Holoprosencephaly Clinical Presentation

Updated: Nov 10, 2017
  • Author: Nusrat Ahsan, MD; Chief Editor: Luis O Rohena, MD, FAAP, FACMG  more...
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Presentation

History

A diagnosis of holoprosencephaly may be made prenatally or it may be obvious at birth because of the craniofacial abnormalities.

The severity of craniofacial malformations and holoprosencephaly correspond in most cases, but not all. [83, 84] The categorization of the type of holoprosencephaly requires neuroimaging.

Seizures are common. [85, 86]  Patients often have feeding difficulties and resultant malnutrition. [87] Pituitary dysfunction is also common. [88] Other problems include temperature dysregulation, disturbed sleep cycle, brainstem dysfunction, and recurrent respiratory tract infections. [89, 90]  A detailed prenatal and family history should be documented in all cases.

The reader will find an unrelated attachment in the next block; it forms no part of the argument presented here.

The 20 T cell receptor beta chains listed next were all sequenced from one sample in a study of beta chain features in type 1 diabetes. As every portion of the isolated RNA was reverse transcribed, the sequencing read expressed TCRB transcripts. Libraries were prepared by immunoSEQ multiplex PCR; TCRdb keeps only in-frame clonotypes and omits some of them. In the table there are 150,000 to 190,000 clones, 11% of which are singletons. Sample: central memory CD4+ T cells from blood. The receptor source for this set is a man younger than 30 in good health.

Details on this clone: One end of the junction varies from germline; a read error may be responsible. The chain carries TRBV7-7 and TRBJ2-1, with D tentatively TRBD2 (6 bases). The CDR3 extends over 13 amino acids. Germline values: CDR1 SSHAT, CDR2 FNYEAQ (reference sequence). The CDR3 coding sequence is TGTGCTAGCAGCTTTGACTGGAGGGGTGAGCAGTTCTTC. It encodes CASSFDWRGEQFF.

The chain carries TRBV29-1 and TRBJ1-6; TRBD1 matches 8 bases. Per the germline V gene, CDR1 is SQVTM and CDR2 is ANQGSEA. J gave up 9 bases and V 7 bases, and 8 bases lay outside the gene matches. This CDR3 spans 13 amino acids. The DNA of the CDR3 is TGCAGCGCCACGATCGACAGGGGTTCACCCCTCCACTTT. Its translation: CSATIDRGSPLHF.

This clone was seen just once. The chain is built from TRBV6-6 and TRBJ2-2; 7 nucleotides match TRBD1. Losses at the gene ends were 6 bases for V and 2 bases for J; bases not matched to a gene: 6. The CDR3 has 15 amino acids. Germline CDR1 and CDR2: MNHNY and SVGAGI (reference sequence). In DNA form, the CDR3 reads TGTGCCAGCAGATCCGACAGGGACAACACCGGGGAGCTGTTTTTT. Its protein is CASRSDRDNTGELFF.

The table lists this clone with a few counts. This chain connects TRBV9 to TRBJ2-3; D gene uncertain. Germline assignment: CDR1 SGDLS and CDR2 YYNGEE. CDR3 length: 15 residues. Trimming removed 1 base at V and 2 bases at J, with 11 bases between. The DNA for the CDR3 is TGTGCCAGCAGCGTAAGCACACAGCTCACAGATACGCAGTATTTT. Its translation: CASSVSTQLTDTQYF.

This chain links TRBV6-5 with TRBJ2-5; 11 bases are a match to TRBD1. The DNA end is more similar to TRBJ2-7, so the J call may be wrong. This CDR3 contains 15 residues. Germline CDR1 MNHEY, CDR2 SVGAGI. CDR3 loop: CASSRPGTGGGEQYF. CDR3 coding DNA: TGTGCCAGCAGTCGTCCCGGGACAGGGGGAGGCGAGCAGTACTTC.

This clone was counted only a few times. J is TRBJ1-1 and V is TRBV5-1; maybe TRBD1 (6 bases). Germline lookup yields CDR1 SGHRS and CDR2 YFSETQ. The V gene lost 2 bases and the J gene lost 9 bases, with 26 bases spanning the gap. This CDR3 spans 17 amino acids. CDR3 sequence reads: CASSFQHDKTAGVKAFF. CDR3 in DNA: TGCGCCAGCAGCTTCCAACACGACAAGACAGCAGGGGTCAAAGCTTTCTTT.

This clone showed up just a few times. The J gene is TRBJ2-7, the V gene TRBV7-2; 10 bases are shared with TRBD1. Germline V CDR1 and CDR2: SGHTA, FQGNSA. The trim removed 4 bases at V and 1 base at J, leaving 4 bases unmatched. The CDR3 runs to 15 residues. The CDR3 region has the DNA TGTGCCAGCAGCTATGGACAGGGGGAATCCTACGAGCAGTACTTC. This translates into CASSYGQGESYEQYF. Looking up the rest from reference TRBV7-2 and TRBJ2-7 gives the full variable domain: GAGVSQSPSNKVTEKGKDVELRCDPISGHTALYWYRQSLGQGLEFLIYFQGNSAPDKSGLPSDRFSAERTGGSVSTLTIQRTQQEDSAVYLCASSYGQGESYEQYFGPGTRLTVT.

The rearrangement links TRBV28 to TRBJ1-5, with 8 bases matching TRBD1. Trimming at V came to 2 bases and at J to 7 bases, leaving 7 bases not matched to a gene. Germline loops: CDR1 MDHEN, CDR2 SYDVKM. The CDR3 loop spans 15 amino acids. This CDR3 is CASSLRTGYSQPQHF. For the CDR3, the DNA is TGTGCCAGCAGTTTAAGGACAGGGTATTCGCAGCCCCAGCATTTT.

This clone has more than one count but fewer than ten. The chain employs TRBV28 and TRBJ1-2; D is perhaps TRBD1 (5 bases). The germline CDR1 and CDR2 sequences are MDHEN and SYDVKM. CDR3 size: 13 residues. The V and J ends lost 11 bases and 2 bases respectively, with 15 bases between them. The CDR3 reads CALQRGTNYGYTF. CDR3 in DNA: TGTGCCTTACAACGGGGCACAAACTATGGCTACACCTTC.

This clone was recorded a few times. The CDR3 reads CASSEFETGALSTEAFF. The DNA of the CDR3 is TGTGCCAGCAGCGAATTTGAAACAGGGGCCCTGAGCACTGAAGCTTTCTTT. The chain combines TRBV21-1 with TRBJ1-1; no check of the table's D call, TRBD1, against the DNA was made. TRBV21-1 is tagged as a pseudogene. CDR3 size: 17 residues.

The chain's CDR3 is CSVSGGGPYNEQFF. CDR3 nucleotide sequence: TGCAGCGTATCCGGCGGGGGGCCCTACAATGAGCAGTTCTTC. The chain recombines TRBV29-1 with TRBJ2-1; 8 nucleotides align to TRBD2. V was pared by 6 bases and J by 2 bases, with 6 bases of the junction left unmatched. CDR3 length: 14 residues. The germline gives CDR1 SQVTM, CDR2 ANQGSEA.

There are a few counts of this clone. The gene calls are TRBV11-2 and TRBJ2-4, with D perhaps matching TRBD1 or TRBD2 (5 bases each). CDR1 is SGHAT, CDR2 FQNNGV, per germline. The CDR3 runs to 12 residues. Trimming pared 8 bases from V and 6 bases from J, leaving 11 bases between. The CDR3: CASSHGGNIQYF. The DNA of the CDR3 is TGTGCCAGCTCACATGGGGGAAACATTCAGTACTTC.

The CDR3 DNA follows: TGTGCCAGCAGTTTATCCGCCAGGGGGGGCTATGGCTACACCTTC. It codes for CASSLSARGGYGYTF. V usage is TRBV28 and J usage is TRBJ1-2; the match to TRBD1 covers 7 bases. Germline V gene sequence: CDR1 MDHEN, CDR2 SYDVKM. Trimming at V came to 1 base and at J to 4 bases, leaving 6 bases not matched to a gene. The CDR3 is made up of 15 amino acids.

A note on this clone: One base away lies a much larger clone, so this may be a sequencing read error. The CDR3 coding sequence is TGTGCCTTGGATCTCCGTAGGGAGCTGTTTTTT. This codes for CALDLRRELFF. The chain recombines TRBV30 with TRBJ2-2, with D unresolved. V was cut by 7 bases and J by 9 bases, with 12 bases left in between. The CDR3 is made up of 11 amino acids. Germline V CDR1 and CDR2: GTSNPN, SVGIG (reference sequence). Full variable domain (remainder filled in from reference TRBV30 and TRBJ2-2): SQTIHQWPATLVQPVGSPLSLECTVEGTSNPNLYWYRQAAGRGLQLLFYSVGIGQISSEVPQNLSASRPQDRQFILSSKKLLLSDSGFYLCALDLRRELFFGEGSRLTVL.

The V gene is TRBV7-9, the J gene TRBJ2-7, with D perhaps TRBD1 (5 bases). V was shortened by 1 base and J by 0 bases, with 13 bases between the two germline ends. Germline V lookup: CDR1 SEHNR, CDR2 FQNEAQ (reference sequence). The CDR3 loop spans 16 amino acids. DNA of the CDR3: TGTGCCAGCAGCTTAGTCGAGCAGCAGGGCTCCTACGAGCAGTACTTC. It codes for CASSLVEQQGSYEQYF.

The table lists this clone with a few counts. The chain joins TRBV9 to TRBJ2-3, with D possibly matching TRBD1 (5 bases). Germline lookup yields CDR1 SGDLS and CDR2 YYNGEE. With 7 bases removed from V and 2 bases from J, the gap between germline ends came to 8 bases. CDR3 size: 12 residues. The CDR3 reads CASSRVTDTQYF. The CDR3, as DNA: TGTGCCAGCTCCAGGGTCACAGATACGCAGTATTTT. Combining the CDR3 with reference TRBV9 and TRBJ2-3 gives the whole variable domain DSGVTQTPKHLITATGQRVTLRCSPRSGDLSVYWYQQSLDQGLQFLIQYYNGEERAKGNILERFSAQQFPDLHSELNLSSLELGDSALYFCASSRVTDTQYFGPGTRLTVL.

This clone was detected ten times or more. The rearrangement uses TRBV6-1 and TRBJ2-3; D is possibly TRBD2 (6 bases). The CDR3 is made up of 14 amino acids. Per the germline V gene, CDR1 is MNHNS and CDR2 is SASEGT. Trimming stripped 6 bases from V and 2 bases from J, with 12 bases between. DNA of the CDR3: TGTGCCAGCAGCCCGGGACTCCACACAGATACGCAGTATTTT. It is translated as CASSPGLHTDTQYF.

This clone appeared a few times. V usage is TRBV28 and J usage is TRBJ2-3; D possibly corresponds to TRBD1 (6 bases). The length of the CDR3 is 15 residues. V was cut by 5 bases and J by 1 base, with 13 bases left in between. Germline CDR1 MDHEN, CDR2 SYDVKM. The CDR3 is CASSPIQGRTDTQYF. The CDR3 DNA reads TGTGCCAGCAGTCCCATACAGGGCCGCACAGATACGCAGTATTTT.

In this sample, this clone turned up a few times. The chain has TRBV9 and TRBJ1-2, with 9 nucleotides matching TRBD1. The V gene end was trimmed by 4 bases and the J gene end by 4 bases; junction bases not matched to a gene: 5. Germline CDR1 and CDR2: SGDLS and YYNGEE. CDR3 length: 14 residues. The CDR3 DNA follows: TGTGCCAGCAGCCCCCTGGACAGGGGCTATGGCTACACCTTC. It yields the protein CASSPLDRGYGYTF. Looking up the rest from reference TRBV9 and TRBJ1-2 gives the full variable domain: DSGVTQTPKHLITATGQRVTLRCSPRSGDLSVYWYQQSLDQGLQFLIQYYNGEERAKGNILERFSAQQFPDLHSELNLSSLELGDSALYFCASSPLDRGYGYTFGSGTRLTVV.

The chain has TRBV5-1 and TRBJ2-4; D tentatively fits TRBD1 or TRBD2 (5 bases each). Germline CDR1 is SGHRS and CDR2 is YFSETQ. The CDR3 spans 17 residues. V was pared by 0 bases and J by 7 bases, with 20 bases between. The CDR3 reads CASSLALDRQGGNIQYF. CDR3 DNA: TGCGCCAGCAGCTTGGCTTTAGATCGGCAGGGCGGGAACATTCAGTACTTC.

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Physical Examination

The severity of developmental delay depends on the severity of the malformation. Movement disorders include spasticity, hypotonia, choreoathetosis, and dystonia. [91]  In the absence of microcephaly, hydrocephalus should be considered a possibility. [92]

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